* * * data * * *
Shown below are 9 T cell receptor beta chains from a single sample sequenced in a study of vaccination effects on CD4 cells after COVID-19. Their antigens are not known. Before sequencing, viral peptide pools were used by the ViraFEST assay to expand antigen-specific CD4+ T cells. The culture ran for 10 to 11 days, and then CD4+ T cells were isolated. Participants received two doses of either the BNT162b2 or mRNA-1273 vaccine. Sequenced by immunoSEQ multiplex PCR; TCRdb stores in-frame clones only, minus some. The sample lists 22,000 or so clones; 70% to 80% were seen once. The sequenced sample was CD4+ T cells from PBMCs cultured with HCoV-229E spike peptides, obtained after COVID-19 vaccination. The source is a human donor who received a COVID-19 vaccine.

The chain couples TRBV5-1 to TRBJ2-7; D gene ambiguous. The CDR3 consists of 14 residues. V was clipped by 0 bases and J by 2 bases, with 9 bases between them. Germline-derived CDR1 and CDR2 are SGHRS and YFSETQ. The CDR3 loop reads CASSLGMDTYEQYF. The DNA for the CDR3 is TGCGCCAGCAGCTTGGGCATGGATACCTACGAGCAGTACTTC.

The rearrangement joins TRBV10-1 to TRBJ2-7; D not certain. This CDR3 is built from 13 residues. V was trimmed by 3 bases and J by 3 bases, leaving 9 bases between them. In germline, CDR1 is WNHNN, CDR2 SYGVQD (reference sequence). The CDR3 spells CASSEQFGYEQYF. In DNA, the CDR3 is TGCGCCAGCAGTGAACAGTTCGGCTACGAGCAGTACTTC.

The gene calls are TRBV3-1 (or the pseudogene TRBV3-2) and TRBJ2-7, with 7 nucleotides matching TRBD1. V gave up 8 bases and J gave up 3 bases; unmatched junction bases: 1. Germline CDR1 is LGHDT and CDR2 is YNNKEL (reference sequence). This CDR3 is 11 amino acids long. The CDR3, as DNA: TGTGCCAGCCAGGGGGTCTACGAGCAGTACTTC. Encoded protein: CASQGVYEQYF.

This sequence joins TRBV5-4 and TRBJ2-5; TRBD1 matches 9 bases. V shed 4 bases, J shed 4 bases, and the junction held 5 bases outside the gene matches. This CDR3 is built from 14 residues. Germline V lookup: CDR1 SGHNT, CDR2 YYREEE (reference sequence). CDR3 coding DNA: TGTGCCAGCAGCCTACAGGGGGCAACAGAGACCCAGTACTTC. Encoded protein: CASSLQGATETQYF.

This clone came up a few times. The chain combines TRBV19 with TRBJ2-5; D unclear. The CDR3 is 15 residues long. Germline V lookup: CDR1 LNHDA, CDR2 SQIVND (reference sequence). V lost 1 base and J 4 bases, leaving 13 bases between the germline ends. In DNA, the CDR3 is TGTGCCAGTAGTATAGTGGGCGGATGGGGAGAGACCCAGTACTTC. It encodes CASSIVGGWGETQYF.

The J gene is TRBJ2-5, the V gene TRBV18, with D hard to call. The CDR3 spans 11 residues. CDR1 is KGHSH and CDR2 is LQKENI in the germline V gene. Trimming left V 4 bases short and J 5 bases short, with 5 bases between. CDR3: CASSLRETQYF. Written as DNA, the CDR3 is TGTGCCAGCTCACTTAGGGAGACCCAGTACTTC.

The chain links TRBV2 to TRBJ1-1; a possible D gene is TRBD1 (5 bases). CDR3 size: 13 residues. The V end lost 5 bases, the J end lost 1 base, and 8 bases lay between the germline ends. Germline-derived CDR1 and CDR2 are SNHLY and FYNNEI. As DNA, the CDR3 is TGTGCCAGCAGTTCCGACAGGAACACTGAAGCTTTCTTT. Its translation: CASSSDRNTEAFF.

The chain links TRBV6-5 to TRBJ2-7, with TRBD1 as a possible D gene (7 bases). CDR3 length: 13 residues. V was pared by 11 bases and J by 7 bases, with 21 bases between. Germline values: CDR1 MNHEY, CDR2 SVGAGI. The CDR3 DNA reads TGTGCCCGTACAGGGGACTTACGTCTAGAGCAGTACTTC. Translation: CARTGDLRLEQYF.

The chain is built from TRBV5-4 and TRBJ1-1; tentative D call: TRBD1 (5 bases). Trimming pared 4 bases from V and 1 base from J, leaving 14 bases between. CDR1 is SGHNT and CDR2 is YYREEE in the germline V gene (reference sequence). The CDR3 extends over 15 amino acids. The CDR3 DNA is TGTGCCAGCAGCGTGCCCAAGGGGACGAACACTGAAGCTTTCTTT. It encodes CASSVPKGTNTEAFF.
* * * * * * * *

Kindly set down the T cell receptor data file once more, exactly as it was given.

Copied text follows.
Shown below are 9 T cell receptor beta chains from a single sample sequenced in a study of vaccination effects on CD4 cells after COVID-19. Their antigens are not known. Before sequencing, viral peptide pools were used by the ViraFEST assay to expand antigen-specific CD4+ T cells. The culture ran for 10 to 11 days, and then CD4+ T cells were isolated. Participants received two doses of either the BNT162b2 or mRNA-1273 vaccine. Sequenced by immunoSEQ multiplex PCR; TCRdb stores in-frame clones only, minus some. The sample lists 22,000 or so clones; 70% to 80% were seen once. The sequenced sample was CD4+ T cells from PBMCs cultured with HCoV-229E spike peptides, obtained after COVID-19 vaccination. The source is a human donor who received a COVID-19 vaccine.

The chain couples TRBV5-1 to TRBJ2-7; D gene ambiguous. The CDR3 consists of 14 residues. V was clipped by 0 bases and J by 2 bases, with 9 bases between them. Germline-derived CDR1 and CDR2 are SGHRS and YFSETQ. The CDR3 loop reads CASSLGMDTYEQYF. The DNA for the CDR3 is TGCGCCAGCAGCTTGGGCATGGATACCTACGAGCAGTACTTC.

The rearrangement joins TRBV10-1 to TRBJ2-7; D not certain. This CDR3 is built from 13 residues. V was trimmed by 3 bases and J by 3 bases, leaving 9 bases between them. In germline, CDR1 is WNHNN, CDR2 SYGVQD (reference sequence). The CDR3 spells CASSEQFGYEQYF. In DNA, the CDR3 is TGCGCCAGCAGTGAACAGTTCGGCTACGAGCAGTACTTC.

The gene calls are TRBV3-1 (or the pseudogene TRBV3-2) and TRBJ2-7, with 7 nucleotides matching TRBD1. V gave up 8 bases and J gave up 3 bases; unmatched junction bases: 1. Germline CDR1 is LGHDT and CDR2 is YNNKEL (reference sequence). This CDR3 is 11 amino acids long. The CDR3, as DNA: TGTGCCAGCCAGGGGGTCTACGAGCAGTACTTC. Encoded protein: CASQGVYEQYF.

This sequence joins TRBV5-4 and TRBJ2-5; TRBD1 matches 9 bases. V shed 4 bases, J shed 4 bases, and the junction held 5 bases outside the gene matches. This CDR3 is built from 14 residues. Germline V lookup: CDR1 SGHNT, CDR2 YYREEE (reference sequence). CDR3 coding DNA: TGTGCCAGCAGCCTACAGGGGGCAACAGAGACCCAGTACTTC. Encoded protein: CASSLQGATETQYF.

This clone came up a few times. The chain combines TRBV19 with TRBJ2-5; D unclear. The CDR3 is 15 residues long. Germline V lookup: CDR1 LNHDA, CDR2 SQIVND (reference sequence). V lost 1 base and J 4 bases, leaving 13 bases between the germline ends. In DNA, the CDR3 is TGTGCCAGTAGTATAGTGGGCGGATGGGGAGAGACCCAGTACTTC. It encodes CASSIVGGWGETQYF.

The J gene is TRBJ2-5, the V gene TRBV18, with D hard to call. The CDR3 spans 11 residues. CDR1 is KGHSH and CDR2 is LQKENI in the germline V gene. Trimming left V 4 bases short and J 5 bases short, with 5 bases between. CDR3: CASSLRETQYF. Written as DNA, the CDR3 is TGTGCCAGCTCACTTAGGGAGACCCAGTACTTC.

The chain links TRBV2 to TRBJ1-1; a possible D gene is TRBD1 (5 bases). CDR3 size: 13 residues. The V end lost 5 bases, the J end lost 1 base, and 8 bases lay between the germline ends. Germline-derived CDR1 and CDR2 are SNHLY and FYNNEI. As DNA, the CDR3 is TGTGCCAGCAGTTCCGACAGGAACACTGAAGCTTTCTTT. Its translation: CASSSDRNTEAFF.

The chain links TRBV6-5 to TRBJ2-7, with TRBD1 as a possible D gene (7 bases). CDR3 length: 13 residues. V was pared by 11 bases and J by 7 bases, with 21 bases between. Germline values: CDR1 MNHEY, CDR2 SVGAGI. The CDR3 DNA reads TGTGCCCGTACAGGGGACTTACGTCTAGAGCAGTACTTC. Translation: CARTGDLRLEQYF.

The chain is built from TRBV5-4 and TRBJ1-1; tentative D call: TRBD1 (5 bases). Trimming pared 4 bases from V and 1 base from J, leaving 14 bases between. CDR1 is SGHNT and CDR2 is YYREEE in the germline V gene (reference sequence). The CDR3 extends over 15 amino acids. The CDR3 DNA is TGTGCCAGCAGCGTGCCCAAGGGGACGAACACTGAAGCTTTCTTT. It encodes CASSVPKGTNTEAFF.